A seesaw appears to be a binary. Either you’re up or down. Emotionally it’s easiest to imagine this as you’re happy or you’re unhappy. Stressed or not stressed. I am often stressed by responsibility so naturally I dream of relief. How wonderful it would be to roll the backpack of anxiety off my weary shoulders and shove it deep into the closet, not to be hoisted again until next season. I wish for this so often. I am delusionally imaging a world of equilibrium. I think if I am not stressed about too much to do, I will be in a stasis of happiness.
No. Stasis does not exist, it is merely the briefest moment of passing through the fulcrum from one state of anxiety to the next.
I noticed this last night. I was taking stock and feeling pretty darn good about my week’s accomplishments. I had managed to do so much! And the future was looking a little less hectic. It’s as if I had been stuck in the up position of the seesaw for a month by an elephant of labor who either refused to pump his thick legs up and down or who was just too large for it to be effective. But miraculously, he had shrunk in size and I was slowly floating down. Happiness is just on the other side! Here I come!
I felt total bliss as the board evened out, me and the now skinny elephant smiling across from each other, perfectly aligned, our eyes meeting in joyous anticipation.
How brief was that joy, how fleeting that sense of ease. The skinny elephant suddenly transformed into an emaciated rodent who flew up in the air as my terrified butt whacked the ground. Thrown from the game he scurried away, leaving me unable to go up again. What if I don’t get any more work? What if all the jobs dry up? What if I have nothing to do? All the anxiety was back, just a mirror image.
Too much or too little. Those are always the main course. The hoped-for sense of ease is a momentary movement in between.
I am glad I could see it so clearly. And the metaphor helps. Possibly the thing to do is get off the damn seesaw.
Illustrations by my brilliant husband, Andy Norman.
If the choice is some potato chips or no potato chips, I prefer some.
Of course, I have habits and vices that get over indulged. I am thinking of you coffee! When the window between those times narrows, I know I have to dial it back. Not because I am a good and disciplined person but because I fear real discipline. I should probably quite caffeine for a few days but how about I just go back to two cups a day instead of four?
Moderation is a strategy of having one’s cake and getting to eat a few bites as well.
This only works when you aren’t battling true addiction. There is one substance I am totally prostrate to, Pepperidge Farm Goldfish crackers. Once the bag is open, I have to eat it all, as quickly as possible. This is going to get gross for a second so skip to the next paragraph if you want to avoid a visceral description of eating. I don’t even swallow fully before more goldfish go in. Apparently, I want the crunch and the bolus together. Yuck! I feel all that cheesy mass gathering behind my molars and yet I don’t clear it, I just keep inserting the crunch. Crunch. Crunch. Crunch.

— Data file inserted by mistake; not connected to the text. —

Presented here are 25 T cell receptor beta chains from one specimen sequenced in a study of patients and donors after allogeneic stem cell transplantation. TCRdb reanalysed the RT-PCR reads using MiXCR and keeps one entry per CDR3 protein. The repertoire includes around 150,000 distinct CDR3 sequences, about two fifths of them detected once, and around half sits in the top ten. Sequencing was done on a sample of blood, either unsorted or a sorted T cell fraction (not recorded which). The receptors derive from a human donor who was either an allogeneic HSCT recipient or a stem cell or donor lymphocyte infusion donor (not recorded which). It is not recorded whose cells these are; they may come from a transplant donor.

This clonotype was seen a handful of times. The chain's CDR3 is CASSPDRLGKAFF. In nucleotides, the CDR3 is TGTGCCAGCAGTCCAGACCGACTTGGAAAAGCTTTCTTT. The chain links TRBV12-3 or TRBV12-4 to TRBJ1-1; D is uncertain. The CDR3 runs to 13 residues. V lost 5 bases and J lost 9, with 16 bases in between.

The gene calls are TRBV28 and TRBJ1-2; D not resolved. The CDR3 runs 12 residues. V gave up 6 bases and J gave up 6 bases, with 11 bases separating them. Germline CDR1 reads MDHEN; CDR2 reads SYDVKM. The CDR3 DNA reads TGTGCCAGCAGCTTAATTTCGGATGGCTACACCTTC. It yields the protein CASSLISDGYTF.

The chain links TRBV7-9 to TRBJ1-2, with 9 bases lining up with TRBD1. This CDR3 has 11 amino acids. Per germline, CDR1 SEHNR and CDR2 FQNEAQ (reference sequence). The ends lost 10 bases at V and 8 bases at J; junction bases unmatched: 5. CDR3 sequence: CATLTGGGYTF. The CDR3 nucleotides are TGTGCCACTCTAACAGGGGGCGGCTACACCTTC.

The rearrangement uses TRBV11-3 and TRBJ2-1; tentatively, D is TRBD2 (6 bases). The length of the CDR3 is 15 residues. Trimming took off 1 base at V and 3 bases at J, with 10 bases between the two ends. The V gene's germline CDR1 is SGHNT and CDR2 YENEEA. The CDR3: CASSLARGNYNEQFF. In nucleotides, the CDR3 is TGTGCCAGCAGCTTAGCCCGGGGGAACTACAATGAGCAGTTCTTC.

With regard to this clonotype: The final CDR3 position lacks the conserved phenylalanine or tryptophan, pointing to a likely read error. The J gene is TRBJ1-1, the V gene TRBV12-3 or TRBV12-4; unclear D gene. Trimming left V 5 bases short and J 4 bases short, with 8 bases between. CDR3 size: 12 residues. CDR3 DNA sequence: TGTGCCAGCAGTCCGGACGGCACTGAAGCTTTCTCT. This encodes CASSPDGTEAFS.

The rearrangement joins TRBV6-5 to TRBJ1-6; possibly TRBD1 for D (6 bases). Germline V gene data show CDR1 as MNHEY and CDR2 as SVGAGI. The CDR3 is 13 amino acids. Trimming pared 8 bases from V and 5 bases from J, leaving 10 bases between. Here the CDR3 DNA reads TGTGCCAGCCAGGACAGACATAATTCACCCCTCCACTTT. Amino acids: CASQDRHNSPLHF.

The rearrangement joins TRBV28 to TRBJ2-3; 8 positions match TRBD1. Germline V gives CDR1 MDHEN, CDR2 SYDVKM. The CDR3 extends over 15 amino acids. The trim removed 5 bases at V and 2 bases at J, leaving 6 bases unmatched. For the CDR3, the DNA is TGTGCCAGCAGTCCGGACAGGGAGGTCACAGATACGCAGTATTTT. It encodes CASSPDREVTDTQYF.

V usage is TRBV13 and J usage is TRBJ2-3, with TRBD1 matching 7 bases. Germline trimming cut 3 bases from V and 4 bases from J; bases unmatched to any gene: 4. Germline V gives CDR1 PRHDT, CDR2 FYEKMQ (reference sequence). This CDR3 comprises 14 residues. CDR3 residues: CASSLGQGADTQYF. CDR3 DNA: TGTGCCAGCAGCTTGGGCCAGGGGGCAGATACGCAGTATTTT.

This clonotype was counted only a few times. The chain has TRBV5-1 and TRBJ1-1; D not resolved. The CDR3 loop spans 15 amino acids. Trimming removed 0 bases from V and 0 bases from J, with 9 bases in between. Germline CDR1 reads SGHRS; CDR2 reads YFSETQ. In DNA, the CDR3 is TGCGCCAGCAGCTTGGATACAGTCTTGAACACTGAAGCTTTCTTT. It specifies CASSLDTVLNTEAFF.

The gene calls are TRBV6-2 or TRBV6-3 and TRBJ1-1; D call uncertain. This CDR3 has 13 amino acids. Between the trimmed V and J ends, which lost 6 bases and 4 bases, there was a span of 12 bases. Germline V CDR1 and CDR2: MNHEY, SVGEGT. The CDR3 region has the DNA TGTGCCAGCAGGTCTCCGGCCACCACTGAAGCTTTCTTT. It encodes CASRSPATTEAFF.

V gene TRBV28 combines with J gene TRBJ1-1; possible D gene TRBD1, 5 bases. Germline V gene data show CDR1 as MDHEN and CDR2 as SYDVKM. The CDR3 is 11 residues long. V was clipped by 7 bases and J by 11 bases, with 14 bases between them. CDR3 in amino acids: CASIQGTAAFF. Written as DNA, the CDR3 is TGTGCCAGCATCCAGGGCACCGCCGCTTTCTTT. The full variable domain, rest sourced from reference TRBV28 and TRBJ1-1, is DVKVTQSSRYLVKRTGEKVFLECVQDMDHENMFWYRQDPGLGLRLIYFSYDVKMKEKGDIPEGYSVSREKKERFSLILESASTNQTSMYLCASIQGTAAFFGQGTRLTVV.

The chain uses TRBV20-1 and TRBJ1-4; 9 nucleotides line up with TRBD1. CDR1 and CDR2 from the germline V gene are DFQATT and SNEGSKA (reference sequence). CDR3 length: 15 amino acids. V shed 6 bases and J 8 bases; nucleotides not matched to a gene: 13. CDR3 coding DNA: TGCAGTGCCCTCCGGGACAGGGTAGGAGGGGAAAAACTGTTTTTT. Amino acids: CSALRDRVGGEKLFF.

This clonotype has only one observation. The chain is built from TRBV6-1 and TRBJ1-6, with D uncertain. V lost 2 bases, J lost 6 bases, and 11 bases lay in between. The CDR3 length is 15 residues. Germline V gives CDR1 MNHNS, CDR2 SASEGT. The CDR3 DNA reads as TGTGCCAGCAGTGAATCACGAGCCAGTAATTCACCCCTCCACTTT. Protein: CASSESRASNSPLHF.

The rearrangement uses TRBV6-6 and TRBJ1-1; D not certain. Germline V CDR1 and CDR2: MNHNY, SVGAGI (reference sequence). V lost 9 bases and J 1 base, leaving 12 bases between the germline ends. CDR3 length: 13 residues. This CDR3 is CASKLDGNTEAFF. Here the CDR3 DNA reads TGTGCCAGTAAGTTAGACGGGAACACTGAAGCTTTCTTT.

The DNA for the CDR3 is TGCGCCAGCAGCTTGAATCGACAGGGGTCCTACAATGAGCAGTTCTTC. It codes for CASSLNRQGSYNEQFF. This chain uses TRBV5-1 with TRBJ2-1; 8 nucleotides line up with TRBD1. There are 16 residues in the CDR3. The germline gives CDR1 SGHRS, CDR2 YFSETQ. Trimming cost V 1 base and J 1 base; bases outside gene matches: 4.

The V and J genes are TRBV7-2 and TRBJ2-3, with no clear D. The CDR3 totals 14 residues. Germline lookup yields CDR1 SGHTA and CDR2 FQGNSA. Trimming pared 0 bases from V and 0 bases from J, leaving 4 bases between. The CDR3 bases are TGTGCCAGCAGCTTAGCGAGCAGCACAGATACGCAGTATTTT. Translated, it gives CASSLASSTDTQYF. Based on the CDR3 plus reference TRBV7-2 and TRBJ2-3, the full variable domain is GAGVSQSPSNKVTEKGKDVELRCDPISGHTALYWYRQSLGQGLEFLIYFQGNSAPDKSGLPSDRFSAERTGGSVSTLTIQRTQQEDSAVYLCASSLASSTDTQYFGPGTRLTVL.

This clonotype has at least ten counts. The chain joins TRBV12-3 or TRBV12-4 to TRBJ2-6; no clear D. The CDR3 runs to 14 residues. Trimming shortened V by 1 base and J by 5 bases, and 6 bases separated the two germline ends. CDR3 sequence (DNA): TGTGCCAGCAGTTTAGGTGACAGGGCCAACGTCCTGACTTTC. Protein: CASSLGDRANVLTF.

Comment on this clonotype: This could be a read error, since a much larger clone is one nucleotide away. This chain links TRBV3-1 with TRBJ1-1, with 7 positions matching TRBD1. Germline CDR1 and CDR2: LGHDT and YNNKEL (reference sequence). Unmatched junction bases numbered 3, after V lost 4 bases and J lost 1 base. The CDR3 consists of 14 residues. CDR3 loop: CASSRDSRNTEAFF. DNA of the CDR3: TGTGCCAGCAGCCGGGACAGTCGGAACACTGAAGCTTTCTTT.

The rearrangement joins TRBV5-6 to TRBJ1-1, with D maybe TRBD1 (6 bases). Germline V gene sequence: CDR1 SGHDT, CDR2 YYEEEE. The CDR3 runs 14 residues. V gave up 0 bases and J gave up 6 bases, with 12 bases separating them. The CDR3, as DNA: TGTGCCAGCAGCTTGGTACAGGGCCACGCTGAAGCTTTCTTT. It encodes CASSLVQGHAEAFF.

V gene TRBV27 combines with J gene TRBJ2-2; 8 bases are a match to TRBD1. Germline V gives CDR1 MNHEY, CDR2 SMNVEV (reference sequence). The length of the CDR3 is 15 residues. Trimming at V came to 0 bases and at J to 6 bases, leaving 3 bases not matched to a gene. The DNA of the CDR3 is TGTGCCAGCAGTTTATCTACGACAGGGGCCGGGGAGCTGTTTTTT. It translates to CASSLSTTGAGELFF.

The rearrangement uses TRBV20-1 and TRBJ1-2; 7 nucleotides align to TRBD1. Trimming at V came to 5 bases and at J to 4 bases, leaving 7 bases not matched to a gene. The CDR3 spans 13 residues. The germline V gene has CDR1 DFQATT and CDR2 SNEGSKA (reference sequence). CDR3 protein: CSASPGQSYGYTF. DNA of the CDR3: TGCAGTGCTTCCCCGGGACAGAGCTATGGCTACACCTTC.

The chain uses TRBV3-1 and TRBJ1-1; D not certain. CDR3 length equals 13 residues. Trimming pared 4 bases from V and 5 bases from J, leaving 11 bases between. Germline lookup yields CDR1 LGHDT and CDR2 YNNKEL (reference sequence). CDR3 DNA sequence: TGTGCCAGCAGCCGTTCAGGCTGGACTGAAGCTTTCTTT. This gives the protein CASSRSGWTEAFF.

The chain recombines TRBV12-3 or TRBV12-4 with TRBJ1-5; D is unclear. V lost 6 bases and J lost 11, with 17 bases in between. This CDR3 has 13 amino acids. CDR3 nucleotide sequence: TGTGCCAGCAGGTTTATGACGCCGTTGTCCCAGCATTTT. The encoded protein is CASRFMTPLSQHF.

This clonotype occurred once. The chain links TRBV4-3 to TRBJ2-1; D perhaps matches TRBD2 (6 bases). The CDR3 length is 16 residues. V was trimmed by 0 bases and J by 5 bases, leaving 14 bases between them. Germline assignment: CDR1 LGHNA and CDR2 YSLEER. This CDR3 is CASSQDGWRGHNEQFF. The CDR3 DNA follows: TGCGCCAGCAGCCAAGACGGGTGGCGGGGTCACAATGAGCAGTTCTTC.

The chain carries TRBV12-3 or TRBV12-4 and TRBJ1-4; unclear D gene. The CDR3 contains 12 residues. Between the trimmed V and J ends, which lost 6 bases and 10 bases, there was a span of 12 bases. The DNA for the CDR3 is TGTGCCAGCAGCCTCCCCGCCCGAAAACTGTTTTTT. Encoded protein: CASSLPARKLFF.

It’s hard to say if what is happening is enjoyment. It’s almost like I want it to end more than I want anything else and ending is not stopping but just getting the stuff gone.
It’s so bizarre to me because I don’t have this with anything else. OK, one other thing. Pringles. I guess I really like salty/crunchy. But I can and do make a can of Pringles last two days. Otherwise I’m okay. We always have an opened bag of corn chips and though I sometimes eat a regrettable amount, I do stop. I don’t require the absence of the chip to end the session. Who knows why some things are irresistible but those things have to be eliminated. I just can’t have Goldfish. I don’t buy them. It’s that simple.
I don’t care about giving up Goldfish. They mean nothing to me. I do care about coffee. I really don’t want to give it up. I think moderation is a good strategy if it can be achieved.
I am always thinking about doing art. For someone who thinks about it so much, I am agitated I don’t do it more. I suppose it’s because I want the conditions to be just right and I also want to do easier things like read. It’s so easy to read.
Saturday, I made so much art. I assembled and photographed a bunch of new Sidewalk Faces. Cute ones! I need some cute ones. Saturday night I did my abstract marker drawings. Heaven! I was in that lovely place: adventure, excitement, danger, knowledge.
So what happened Sunday? Good and bad. I took my camera to Runyon Canyon with the dogs and made several faces. Alright! When I came home, the afternoon was all clear for drawing. Instead, I ordered a takeout sandwich, scarfed it, lay down on my bed with a book, read 45 minutes while consciousness drained away and napped until almost evening. Husband woke me up with a question about dinner. It’s my turn. Agh! I started reading again to wake up, I hate napping! Then at 5:45 pm, a pretty late start, I get my ass into the kitchen and throw down a coconut curry.
A decent evening ensued but what happened to my plans? Why didn’t I do what I was telling myself I wanted to do the most?
P.S. This essay, like the 2nd half of yesterday, didn’t go at all according to plan. I thought I was going to write about how it feels to be doing art, not how it feels to not be doing it.
Maybe later. Always good to have a topic to explore later.